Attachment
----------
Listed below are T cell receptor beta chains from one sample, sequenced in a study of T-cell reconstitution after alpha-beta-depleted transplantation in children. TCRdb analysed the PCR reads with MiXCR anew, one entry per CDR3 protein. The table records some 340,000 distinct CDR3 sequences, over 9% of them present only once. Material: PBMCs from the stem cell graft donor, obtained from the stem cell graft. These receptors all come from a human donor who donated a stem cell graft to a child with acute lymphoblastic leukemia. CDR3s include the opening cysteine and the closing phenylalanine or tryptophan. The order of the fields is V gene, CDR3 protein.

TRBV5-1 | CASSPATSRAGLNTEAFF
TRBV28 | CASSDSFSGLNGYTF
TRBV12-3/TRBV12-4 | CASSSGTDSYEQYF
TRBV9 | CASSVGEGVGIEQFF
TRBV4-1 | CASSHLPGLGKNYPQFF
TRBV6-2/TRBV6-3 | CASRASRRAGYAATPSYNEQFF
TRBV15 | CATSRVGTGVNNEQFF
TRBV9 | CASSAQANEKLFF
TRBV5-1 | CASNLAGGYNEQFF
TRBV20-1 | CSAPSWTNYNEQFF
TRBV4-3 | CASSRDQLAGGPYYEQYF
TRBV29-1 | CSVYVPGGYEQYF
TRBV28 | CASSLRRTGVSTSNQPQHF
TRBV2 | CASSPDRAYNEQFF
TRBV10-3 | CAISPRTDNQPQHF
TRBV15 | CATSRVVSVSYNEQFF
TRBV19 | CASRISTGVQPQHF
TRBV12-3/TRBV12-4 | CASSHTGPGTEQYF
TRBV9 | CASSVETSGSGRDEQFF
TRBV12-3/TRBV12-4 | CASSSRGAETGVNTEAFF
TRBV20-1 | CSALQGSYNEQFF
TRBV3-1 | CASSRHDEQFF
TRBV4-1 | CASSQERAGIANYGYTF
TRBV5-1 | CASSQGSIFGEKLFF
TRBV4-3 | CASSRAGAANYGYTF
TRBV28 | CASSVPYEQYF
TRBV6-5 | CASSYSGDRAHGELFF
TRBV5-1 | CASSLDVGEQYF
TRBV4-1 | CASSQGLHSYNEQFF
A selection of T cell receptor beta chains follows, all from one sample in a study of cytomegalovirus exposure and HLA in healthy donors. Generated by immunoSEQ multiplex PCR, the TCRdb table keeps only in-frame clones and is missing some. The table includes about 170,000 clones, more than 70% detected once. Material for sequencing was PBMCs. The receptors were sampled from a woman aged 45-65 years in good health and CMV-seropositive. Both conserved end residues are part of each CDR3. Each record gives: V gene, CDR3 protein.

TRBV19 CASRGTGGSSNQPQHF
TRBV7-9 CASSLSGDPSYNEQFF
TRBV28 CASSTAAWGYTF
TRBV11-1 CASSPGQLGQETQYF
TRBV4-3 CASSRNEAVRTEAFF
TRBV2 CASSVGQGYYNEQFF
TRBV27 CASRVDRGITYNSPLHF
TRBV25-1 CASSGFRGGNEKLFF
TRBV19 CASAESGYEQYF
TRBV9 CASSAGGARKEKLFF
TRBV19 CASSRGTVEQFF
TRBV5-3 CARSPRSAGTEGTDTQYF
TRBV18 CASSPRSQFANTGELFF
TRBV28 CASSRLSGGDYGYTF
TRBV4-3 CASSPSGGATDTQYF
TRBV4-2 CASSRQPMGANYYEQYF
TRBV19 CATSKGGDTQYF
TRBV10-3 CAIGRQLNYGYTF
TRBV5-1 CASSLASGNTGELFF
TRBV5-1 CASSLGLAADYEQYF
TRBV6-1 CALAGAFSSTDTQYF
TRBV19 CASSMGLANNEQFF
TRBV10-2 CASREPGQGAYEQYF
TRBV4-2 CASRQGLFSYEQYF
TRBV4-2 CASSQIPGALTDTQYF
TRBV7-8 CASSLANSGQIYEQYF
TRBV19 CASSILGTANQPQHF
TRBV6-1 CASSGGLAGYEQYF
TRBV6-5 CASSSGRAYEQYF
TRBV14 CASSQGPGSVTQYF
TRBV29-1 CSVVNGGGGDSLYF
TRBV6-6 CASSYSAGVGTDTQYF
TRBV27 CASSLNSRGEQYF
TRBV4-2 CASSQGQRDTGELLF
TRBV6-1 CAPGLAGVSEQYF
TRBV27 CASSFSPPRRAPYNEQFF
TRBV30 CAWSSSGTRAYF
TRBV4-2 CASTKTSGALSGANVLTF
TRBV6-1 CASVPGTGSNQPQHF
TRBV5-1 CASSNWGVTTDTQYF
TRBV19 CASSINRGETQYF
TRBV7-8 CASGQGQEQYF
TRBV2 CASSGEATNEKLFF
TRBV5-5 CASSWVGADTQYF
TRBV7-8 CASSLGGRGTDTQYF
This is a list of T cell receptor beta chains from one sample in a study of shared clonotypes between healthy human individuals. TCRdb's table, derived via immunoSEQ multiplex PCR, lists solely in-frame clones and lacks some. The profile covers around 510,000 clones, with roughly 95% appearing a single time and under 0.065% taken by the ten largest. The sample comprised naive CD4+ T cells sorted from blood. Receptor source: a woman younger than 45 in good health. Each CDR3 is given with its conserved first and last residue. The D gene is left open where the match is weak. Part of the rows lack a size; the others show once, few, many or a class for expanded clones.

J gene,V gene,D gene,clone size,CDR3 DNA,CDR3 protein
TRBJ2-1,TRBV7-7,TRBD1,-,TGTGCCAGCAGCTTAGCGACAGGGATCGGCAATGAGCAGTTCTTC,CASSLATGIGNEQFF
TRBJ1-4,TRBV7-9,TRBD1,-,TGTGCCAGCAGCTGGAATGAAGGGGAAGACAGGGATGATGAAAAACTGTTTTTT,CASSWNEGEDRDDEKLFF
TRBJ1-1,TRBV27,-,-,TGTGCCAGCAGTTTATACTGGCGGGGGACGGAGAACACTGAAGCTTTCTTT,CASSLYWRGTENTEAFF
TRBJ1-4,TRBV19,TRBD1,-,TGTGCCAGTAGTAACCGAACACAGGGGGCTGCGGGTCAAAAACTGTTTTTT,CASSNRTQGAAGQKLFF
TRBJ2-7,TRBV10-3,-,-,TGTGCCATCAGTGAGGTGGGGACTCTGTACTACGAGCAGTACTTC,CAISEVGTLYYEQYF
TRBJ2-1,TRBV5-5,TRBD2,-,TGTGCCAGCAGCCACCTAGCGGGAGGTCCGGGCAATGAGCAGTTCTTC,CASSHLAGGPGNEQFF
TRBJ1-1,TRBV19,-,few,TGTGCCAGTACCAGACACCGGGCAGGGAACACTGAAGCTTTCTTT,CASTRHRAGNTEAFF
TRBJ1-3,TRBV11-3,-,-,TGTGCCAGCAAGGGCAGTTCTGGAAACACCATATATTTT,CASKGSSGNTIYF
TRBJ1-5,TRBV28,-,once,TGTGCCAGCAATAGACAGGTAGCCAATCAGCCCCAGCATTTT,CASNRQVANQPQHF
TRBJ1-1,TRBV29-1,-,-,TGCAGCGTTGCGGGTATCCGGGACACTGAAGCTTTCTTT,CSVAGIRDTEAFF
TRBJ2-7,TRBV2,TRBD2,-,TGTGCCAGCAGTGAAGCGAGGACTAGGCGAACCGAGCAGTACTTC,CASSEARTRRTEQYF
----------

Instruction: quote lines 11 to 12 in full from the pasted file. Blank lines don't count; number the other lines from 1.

TRBV20-1 | CSAPSWTNYNEQFF
TRBV4-3 | CASSRDQLAGGPYYEQYF